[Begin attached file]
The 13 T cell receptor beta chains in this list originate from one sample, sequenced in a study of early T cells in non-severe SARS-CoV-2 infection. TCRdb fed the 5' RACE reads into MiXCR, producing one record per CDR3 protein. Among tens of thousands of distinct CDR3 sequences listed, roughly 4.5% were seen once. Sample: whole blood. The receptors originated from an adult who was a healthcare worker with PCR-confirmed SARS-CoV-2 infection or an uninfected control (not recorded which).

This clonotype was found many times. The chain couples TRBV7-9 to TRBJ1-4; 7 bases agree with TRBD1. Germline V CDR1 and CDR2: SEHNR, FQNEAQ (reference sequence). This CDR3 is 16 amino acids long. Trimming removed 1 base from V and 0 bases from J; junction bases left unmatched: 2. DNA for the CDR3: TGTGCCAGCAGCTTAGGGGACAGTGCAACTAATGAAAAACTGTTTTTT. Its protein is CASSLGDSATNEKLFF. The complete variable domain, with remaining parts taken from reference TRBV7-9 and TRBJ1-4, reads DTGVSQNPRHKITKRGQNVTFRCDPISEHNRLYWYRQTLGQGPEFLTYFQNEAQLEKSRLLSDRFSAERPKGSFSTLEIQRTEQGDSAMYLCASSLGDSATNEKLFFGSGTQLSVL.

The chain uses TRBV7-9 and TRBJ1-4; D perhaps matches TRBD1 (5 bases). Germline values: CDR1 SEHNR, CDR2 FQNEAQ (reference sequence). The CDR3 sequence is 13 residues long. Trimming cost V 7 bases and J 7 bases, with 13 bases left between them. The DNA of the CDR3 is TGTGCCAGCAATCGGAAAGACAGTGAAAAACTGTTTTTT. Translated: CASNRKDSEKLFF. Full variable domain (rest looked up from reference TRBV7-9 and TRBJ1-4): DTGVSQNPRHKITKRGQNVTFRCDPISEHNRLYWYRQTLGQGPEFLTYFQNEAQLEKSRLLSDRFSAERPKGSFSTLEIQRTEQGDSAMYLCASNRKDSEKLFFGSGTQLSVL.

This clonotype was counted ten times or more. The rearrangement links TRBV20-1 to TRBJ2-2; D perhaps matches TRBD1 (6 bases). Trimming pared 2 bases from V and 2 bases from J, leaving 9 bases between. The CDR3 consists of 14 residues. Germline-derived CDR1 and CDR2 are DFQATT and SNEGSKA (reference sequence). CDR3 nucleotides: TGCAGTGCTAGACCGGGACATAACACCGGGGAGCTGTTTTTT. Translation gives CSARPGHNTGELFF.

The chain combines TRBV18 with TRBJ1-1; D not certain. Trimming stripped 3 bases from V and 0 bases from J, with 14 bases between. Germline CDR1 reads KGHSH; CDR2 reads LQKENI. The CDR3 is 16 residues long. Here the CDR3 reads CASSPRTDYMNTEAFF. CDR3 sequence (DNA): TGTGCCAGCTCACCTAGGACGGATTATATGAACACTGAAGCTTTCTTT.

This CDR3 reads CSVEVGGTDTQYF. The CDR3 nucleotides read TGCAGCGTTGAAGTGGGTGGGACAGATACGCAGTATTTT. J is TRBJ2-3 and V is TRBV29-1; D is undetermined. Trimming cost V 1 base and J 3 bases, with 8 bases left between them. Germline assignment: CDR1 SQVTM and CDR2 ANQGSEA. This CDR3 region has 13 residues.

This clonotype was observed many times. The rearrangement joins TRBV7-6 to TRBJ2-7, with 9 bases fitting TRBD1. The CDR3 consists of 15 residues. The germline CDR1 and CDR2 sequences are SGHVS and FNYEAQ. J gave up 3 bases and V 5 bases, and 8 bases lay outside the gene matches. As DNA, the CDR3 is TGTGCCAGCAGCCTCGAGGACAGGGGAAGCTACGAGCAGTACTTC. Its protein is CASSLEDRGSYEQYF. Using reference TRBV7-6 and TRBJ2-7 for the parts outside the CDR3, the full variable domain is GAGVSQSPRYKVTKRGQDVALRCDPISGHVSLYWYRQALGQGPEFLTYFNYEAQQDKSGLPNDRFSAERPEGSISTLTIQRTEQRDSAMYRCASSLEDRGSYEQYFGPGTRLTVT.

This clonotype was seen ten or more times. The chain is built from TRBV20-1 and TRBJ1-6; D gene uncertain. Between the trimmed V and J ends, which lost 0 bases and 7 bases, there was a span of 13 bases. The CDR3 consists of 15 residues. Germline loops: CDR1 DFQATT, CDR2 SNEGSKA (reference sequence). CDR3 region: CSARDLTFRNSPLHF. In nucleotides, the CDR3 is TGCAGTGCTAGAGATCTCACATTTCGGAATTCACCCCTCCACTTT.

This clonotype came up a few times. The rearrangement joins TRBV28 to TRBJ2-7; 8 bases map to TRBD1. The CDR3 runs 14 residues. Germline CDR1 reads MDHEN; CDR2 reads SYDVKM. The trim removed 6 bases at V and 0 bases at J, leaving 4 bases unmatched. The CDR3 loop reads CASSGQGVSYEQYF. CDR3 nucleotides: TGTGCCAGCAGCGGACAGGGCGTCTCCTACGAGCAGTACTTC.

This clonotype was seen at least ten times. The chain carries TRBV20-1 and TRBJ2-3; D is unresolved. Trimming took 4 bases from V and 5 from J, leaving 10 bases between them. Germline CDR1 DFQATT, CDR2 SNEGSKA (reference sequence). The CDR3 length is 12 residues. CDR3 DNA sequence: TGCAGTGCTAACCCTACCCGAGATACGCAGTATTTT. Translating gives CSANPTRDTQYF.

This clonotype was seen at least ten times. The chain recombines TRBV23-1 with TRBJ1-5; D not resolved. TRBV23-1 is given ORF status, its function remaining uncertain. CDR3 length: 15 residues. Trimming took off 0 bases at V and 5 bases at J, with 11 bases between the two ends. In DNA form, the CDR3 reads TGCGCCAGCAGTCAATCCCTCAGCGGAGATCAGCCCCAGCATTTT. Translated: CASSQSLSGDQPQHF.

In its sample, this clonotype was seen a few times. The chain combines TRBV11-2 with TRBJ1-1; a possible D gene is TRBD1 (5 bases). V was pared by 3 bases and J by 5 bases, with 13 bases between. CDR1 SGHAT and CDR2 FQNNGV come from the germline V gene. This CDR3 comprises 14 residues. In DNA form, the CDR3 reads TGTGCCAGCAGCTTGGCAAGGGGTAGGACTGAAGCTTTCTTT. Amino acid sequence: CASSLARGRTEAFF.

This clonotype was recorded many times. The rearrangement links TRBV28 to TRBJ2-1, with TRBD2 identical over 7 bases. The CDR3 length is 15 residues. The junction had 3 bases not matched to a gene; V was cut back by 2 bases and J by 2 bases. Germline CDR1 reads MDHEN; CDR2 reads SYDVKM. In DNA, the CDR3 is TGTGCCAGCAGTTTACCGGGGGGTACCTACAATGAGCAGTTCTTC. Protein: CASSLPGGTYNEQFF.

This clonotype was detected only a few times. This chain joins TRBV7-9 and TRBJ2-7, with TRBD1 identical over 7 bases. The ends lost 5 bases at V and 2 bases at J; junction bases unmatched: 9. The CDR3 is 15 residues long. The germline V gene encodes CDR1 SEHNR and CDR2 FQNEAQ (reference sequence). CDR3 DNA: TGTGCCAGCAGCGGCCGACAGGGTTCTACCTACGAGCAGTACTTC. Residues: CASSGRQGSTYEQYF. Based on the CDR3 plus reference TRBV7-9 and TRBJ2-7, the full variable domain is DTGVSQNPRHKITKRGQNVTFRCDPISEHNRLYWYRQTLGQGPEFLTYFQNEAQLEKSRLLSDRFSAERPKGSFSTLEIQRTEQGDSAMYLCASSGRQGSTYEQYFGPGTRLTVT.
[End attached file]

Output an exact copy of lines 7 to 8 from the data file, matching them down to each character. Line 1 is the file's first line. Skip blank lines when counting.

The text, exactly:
This clonotype was observed many times. The rearrangement joins TRBV7-6 to TRBJ2-7, with 9 bases fitting TRBD1. The CDR3 consists of 15 residues. The germline CDR1 and CDR2 sequences are SGHVS and FNYEAQ. J gave up 3 bases and V 5 bases, and 8 bases lay outside the gene matches. As DNA, the CDR3 is TGTGCCAGCAGCCTCGAGGACAGGGGAAGCTACGAGCAGTACTTC. Its protein is CASSLEDRGSYEQYF. Using reference TRBV7-6 and TRBJ2-7 for the parts outside the CDR3, the full variable domain is GAGVSQSPRYKVTKRGQDVALRCDPISGHVSLYWYRQALGQGPEFLTYFNYEAQQDKSGLPNDRFSAERPEGSISTLTIQRTEQRDSAMYRCASSLEDRGSYEQYFGPGTRLTVT.

This clonotype was seen ten or more times. The chain is built from TRBV20-1 and TRBJ1-6; D gene uncertain. Between the trimmed V and J ends, which lost 0 bases and 7 bases, there was a span of 13 bases. The CDR3 consists of 15 residues. Germline loops: CDR1 DFQATT, CDR2 SNEGSKA (reference sequence). CDR3 region: CSARDLTFRNSPLHF. In nucleotides, the CDR3 is TGCAGTGCTAGAGATCTCACATTTCGGAATTCACCCCTCCACTTT.